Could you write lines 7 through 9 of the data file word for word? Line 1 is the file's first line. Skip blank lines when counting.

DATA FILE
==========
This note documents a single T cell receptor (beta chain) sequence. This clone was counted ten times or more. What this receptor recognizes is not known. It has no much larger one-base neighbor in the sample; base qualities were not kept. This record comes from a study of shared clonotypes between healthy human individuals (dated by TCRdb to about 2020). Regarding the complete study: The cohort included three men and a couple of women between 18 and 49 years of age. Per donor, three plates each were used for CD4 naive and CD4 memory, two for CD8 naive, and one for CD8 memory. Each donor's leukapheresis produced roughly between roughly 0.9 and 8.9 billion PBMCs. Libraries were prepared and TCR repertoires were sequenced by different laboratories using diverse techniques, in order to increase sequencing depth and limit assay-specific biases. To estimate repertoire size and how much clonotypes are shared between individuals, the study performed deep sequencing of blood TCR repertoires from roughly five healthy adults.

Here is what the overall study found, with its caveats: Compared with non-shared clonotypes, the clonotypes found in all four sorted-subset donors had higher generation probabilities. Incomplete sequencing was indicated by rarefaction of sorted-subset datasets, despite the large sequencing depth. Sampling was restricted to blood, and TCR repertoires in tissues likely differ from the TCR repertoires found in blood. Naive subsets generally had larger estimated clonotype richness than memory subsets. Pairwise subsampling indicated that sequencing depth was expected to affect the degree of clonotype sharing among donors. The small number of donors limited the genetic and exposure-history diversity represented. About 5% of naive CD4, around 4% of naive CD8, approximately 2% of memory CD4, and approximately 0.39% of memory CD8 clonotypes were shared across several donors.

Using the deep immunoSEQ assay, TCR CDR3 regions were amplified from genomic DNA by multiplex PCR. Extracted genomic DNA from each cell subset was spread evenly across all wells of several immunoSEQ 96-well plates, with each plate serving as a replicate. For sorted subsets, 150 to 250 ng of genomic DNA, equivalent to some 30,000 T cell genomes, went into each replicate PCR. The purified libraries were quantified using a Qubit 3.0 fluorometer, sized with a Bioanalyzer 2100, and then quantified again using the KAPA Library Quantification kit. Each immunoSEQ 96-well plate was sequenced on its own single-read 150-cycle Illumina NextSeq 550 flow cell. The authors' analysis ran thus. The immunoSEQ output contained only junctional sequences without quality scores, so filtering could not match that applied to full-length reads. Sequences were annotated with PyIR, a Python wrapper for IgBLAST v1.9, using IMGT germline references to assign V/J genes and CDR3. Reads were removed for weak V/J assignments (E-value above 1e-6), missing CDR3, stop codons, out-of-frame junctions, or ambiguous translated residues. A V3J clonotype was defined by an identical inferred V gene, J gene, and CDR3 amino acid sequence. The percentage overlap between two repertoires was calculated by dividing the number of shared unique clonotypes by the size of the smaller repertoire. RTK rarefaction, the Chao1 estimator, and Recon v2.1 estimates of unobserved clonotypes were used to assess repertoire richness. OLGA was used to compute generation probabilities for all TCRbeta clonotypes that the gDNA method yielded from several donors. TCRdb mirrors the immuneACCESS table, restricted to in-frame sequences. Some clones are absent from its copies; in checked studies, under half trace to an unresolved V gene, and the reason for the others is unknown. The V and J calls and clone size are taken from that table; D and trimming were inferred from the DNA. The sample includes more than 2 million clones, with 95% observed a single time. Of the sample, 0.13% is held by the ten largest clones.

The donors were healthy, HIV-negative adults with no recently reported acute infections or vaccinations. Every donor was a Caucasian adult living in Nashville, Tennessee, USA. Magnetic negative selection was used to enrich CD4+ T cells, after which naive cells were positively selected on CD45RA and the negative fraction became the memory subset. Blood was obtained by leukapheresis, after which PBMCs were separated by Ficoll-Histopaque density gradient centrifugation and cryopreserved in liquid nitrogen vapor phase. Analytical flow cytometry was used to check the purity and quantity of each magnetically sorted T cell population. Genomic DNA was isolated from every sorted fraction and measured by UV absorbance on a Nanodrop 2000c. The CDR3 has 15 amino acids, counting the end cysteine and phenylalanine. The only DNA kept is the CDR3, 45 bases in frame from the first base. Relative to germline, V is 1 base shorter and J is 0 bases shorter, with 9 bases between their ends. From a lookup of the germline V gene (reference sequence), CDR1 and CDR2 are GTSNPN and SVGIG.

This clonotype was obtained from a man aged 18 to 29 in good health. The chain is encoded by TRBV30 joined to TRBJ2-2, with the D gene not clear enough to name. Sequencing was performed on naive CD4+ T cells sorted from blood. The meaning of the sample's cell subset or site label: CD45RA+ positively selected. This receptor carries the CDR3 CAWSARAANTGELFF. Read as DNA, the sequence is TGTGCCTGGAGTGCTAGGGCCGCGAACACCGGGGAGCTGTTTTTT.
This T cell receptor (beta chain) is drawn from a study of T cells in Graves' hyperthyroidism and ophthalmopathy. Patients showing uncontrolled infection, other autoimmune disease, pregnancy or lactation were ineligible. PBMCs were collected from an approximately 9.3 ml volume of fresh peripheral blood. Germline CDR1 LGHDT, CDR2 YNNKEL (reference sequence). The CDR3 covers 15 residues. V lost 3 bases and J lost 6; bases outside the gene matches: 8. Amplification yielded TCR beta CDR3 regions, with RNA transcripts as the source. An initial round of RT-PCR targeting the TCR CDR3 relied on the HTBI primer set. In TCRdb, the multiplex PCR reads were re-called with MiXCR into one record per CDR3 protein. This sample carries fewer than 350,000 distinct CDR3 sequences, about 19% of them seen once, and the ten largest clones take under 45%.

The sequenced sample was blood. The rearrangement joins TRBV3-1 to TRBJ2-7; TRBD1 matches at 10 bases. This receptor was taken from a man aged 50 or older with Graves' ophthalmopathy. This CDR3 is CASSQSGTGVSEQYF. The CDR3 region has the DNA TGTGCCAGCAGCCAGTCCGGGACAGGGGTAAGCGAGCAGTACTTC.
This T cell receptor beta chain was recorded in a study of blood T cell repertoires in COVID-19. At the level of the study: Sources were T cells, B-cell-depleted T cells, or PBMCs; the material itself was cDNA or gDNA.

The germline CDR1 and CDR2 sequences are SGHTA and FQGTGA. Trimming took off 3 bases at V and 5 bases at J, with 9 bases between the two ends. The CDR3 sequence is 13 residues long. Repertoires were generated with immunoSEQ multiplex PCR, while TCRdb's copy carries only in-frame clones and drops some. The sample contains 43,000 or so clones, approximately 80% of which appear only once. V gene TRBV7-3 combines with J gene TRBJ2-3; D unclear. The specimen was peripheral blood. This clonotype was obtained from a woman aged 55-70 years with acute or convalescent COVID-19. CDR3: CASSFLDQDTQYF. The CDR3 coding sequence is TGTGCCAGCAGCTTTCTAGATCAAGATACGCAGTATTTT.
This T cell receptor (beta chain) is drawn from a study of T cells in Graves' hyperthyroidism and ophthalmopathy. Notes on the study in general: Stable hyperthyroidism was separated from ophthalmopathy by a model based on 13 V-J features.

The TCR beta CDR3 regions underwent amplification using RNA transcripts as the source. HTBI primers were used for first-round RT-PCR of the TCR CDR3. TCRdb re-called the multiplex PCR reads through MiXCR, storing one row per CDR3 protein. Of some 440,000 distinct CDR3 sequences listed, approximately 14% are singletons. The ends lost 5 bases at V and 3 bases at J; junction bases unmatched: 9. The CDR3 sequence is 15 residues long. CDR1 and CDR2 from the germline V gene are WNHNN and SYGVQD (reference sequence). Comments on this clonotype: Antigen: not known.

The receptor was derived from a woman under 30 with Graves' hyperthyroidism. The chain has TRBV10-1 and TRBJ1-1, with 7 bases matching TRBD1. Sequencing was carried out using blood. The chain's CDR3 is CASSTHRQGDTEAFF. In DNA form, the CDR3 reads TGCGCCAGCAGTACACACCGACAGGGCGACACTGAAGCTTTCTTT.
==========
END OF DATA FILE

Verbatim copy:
The sequenced sample was blood. The rearrangement joins TRBV3-1 to TRBJ2-7; TRBD1 matches at 10 bases. This receptor was taken from a man aged 50 or older with Graves' ophthalmopathy. This CDR3 is CASSQSGTGVSEQYF. The CDR3 region has the DNA TGTGCCAGCAGCCAGTCCGGGACAGGGGTAAGCGAGCAGTACTTC.
This T cell receptor beta chain was recorded in a study of blood T cell repertoires in COVID-19. At the level of the study: Sources were T cells, B-cell-depleted T cells, or PBMCs; the material itself was cDNA or gDNA.

The germline CDR1 and CDR2 sequences are SGHTA and FQGTGA. Trimming took off 3 bases at V and 5 bases at J, with 9 bases between the two ends. The CDR3 sequence is 13 residues long. Repertoires were generated with immunoSEQ multiplex PCR, while TCRdb's copy carries only in-frame clones and drops some. The sample contains 43,000 or so clones, approximately 80% of which appear only once. V gene TRBV7-3 combines with J gene TRBJ2-3; D unclear. The specimen was peripheral blood. This clonotype was obtained from a woman aged 55-70 years with acute or convalescent COVID-19. CDR3: CASSFLDQDTQYF. The CDR3 coding sequence is TGTGCCAGCAGCTTTCTAGATCAAGATACGCAGTATTTT.